50:30

make money by doing this must been very

50:32

expensive to send a letter by this

50:35

system can you say anything about the

50:36

nature of the letters that were sent

50:39

well I don't I don't know specifically

50:44

news from home mangas was the main main

50:47

letters that went back and forth both

50:54

yeah both the original cost of sending a

51:01

letter was five dollars for half an

51:03

ounce which is a mind-boggling figure

51:05

translated into today's currency however

51:09

it did go down if you had varying rates

51:12

after that but for people who are in

51:16

California who I guess had had a boom in

51:18

the gold rush maybe five dollars was not

51:21

a not a big deal but people valued

51:27

communication enough to to spend that

51:30

money if there are no other questions I

51:36

wanted to ask David Fairbanks just to

51:38

comment briefly on what the Pony Express

51:41

meant to his father and

51:49

thank you enjoyed you talk very much

51:53

thank you um my father came under the

51:57

influence of the harder drugs as young

51:59

sculptor even before that is the young

52:03

sculptor who came under the influence of

52:05

as a maker so between the two of them

52:09

the influence fathering only in the

52:12

great moments and a great people of the

52:15

West and in fact of America father did

52:21

April Express statue in ring on toggle

52:27

for the centennial of the Pony Express

52:30

and it's the more tradition of you the

52:33

people see of the single horse and rider

52:36

but his favorite artistic creation was

52:41

was the change of the horses and Daniel

52:45

Daniel is my nephew who's the grandson

52:49

of that would Fairbanks wouldn't pick

52:52

that up and bring him up here so people

52:54

can see it when the father returned to

52:58

the rest for the Utah Centennial

53:03

dreamers and painting he created this

53:07

moment of the Pony Express and

53:10

originally is a parade float for the

53:13

Centennial and you can see it here in

53:16

white plaster who is a very exciting

53:20

piece of artwork for the Centennial

53:23

parade and it was intended to become a

53:26

monument to honor the Pony Express and

53:29

this is the artistic vision

53:34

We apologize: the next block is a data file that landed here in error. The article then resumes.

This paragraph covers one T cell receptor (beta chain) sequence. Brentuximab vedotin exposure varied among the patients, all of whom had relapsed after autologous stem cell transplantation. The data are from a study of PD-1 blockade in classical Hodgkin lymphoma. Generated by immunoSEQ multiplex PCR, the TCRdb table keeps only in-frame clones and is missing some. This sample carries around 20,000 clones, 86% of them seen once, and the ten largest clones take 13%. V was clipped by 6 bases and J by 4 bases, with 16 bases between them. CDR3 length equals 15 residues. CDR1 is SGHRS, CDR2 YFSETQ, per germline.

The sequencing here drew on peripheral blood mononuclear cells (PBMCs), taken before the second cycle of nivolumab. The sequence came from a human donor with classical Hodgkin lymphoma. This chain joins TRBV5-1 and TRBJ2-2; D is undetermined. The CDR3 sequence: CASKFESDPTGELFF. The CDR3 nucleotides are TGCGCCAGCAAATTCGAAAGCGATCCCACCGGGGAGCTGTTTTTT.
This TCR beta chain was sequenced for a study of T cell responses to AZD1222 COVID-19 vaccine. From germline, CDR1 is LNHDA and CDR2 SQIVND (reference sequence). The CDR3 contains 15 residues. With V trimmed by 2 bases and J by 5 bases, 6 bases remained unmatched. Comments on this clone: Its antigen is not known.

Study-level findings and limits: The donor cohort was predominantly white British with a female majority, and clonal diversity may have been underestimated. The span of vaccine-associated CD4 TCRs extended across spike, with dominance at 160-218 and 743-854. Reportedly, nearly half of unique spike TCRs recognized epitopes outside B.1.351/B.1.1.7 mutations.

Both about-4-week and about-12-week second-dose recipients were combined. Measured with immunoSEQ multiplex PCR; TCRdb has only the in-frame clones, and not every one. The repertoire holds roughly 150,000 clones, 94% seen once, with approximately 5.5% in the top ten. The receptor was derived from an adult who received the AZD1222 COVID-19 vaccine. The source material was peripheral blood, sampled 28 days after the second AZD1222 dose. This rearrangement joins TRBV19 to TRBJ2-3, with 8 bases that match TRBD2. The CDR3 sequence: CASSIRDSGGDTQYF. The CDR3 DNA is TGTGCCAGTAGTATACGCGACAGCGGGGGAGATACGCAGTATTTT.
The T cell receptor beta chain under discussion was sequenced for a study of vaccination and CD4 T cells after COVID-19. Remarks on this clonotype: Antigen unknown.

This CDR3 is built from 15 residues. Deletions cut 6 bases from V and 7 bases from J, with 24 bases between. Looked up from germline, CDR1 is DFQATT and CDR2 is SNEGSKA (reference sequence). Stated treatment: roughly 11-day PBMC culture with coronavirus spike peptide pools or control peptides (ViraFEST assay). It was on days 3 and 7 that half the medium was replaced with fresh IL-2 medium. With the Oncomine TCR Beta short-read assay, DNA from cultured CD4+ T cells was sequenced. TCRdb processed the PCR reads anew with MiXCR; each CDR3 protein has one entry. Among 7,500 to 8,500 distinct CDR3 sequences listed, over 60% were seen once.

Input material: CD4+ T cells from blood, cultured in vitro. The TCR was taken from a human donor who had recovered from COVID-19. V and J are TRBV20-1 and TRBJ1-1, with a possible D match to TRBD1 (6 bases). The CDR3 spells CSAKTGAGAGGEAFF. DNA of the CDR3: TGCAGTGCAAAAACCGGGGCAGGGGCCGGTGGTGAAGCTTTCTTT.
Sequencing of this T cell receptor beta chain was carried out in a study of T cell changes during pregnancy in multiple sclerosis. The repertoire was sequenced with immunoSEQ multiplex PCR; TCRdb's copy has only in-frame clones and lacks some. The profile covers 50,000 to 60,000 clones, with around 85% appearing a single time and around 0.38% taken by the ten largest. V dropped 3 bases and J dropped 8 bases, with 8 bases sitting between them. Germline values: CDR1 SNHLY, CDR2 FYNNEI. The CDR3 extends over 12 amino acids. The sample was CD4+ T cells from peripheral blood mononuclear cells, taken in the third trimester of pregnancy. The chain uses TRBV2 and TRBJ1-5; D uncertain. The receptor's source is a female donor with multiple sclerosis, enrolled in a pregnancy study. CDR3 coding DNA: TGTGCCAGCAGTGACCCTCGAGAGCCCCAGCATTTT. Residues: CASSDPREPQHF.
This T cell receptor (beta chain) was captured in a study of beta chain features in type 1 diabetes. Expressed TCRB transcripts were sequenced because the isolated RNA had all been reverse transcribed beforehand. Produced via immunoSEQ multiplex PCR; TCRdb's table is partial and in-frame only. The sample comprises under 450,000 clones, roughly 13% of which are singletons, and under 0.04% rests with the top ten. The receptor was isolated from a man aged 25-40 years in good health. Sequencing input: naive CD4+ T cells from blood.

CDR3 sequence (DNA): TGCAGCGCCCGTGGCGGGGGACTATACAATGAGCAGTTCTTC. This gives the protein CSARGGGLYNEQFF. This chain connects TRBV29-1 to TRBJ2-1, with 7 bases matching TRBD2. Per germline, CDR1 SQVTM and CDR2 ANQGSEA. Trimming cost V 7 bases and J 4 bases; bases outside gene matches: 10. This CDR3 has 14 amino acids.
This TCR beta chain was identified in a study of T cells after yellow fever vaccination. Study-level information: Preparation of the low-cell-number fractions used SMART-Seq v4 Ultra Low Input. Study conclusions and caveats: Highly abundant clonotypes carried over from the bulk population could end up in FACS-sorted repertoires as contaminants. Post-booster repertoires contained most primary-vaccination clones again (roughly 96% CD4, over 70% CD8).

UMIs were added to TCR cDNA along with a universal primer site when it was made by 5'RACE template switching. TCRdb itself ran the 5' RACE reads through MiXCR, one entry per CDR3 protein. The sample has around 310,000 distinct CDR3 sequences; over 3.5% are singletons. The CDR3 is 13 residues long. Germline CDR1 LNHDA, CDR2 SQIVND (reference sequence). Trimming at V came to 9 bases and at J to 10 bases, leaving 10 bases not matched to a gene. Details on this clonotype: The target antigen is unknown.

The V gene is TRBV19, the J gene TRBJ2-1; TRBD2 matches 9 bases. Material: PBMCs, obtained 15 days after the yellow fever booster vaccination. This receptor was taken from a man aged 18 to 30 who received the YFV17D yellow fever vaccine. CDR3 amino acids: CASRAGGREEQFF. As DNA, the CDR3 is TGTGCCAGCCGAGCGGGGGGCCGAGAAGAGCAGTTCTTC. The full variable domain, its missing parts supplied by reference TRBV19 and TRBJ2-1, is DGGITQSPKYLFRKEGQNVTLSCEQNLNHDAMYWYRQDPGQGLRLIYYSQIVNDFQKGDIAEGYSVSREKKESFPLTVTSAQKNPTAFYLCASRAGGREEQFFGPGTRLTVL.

the most because it shows what artists

53:37

love to show balance was an excitement

53:43

anatomy he was also approach to

53:46

anonymous the rasul honored more just

53:51

the Pony Express riders by the way there

53:54

were teenagers so best Scouts who are

53:56

appropriate to rerun it they were

53:59

teenagers it only noticed these brave

54:02

riders but also the station keepers many

54:07

of them lost their lives maybe maybe two

54:11

of The Daily Express riders may have

54:13

lost their lives history doesn't tell

54:16

but many of the station keepers lost

54:19

their lives and so it shows the contrast

54:22

of the spankers that the boy is this

54:27

room with me when you see by the old man

54:31

in a contrast is amazed and vigor of the

54:36

rider the excitement is the fresh horse

54:41

show besides me so it's a very exciting

54:44

piece and um father father also love the

54:50

symbolism of it because it shows of the

54:54

interaction the interdependence of the

54:58

generations young rider counts on the

55:02

old man to be there in the old man if

55:06

Godspeed to the young rider to go on an

55:10

exciting concept this then this monument

55:14

which was originally in plaster

55:16

deteriorated over the years and then 51

55:19

years later my nephew here started

55:23

recreating this piece he in his father

55:27

and then from this model and original

55:30

diagrams and photographs we recreated my

55:34

father's statue on now in nine foot high

55:38

figures in salt lake city and also

55:41

Casper Wyoming so this is the exciting

55:45

moment a change

55:47

the riders they had to do this in less

55:51

than three minutes the boy would come in

55:54

the saddlebags would come off tossed on

55:58

the new horse that the station keeper

56:00

had ready and waiting and the boy would

56:03

jump on the horse and off they'd go

56:05

nothing to slow them down you imagine

56:09

this event it's exciting event occurring

56:13

at what 200 times going across the

56:17

plains 200 times how exciting that would

56:21

have been for each city or station as

56:25

they see that that boy come in the new

56:28

horse off a go in less than three

56:31

minutes that was an exciting time thank

56:34

you Daniel is a sculptor in his own

56:37

right as well as being a professor in

56:39

Utah so thanks so much for joining us

56:51

today where you really appreciate it you

56:52

have got a little evaluation for you to

56:54

fill out it's the bright yellow thing in

56:57

your program and if you could just drop

56:59

it into the dropbox that would be

57:00

wonderful and thank you so much Camille

57:02

and to both of you for being here